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Flashback: Intel Chief Told Senate in March the NSA Does Not 'Wittingly' Collect Any Data on Americans
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Flashback: Intel Chief Told Senate in March the NSA Does Not 'Wittingly' Collect Any Data on Americans

Now: "I stand by that."

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A top U.S. intelligence chief said he stands by his Senate testimony that the National Security Agency does not collect data on Americans.

Director of National Intelligence James Clapper's comments in March that the NSA does not "wittingly" collect data on Americans have been called into question following the bombshell report that the government has been secretly collecting the phone records of millions of Americans.

"What I said was, the NSA does not voyeuristically pore through U.S. citizens' emails. I stand by that," Clapper told the National Journal.

Clapper had been asked directly whether the NSA collects "any type of data at all on millions or hundreds of millions of Americans."

"No sir," Clapper told Sen. Ron Wyden (D-Ore.). "Not wittingly. There are cases where they could inadvertently, perhaps, collect but not wittingly." He did not say he was specifically referring to email.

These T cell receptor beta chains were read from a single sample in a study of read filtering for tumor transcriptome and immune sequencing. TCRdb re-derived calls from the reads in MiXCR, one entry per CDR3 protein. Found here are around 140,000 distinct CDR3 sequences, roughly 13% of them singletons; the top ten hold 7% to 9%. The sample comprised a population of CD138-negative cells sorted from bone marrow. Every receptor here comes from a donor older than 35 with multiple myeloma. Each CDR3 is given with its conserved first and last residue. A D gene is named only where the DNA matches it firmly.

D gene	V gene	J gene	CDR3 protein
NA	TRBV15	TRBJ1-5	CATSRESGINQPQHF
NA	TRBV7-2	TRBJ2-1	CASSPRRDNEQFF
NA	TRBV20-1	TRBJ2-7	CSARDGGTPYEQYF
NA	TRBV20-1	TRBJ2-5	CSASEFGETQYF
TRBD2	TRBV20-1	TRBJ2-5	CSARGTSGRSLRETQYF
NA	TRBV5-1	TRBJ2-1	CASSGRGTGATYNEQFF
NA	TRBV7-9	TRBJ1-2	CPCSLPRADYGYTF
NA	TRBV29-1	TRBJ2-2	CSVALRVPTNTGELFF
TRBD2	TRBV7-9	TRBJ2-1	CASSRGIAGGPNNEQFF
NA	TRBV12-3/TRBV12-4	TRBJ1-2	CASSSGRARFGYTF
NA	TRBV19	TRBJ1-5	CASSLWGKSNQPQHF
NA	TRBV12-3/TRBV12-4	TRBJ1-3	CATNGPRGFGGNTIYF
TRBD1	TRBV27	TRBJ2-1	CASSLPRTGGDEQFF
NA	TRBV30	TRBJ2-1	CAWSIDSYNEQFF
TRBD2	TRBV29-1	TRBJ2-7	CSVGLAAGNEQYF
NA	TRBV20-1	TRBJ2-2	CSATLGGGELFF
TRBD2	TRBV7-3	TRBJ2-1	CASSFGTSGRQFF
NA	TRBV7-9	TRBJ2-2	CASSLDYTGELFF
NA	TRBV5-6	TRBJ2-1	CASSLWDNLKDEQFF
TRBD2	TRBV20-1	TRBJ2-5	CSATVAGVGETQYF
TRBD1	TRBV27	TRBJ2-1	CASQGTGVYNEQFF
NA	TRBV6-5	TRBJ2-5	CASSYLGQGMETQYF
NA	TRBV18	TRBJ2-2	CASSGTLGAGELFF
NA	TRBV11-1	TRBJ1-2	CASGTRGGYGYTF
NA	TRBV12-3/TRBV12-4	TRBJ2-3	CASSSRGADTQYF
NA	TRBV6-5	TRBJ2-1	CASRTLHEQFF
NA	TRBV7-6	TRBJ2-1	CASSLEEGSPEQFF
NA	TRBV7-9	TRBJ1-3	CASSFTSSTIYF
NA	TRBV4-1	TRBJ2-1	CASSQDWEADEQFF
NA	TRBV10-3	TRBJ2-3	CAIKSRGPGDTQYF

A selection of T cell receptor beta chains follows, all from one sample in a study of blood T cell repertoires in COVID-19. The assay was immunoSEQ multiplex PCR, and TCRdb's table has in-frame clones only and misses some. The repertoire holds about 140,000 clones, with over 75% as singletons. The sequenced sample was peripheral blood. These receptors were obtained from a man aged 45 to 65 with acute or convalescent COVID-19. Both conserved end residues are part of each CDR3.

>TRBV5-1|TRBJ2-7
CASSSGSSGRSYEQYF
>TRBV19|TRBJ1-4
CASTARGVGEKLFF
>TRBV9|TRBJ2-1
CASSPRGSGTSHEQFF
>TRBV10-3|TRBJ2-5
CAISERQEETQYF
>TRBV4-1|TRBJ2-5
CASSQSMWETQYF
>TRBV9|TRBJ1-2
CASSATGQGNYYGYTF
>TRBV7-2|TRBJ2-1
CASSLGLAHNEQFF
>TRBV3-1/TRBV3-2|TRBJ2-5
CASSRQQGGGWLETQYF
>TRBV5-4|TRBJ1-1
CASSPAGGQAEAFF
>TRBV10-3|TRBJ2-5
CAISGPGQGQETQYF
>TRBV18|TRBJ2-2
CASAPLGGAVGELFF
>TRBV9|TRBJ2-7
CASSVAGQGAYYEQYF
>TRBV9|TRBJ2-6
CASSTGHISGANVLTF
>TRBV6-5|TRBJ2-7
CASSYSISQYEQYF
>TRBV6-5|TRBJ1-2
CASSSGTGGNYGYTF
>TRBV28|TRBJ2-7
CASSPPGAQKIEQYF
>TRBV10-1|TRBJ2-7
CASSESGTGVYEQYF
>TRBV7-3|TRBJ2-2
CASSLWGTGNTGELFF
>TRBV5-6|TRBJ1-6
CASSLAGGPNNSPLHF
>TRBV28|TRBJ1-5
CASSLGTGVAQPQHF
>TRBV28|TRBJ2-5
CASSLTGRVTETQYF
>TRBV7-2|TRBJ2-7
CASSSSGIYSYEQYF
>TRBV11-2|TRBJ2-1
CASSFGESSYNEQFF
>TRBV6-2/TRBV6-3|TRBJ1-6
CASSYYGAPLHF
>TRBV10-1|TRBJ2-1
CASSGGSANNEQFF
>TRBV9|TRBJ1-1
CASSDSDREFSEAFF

Clapper's testimony on March 12 was one month before the date of the secret court order obtained by The Guardian mandating telecommunications company Verizon turn over information on all phone calls in its systems to the NSA on an “ongoing, daily basis" between April 25 and July 19.

But lawmakers said Thursday that the phone record collecting has been happening for years, and that the order is renewed by the FISA court every three months.

Wyden has been a leading voice in the Senate in opposing government domestic surveillance, and drew attention to Clapper's previous answer to him on Thursday.

The NSA has not commented on collecting the phone records, though the White House on Thursday called such actions a "critical tool in protecting the nation from terror threats."


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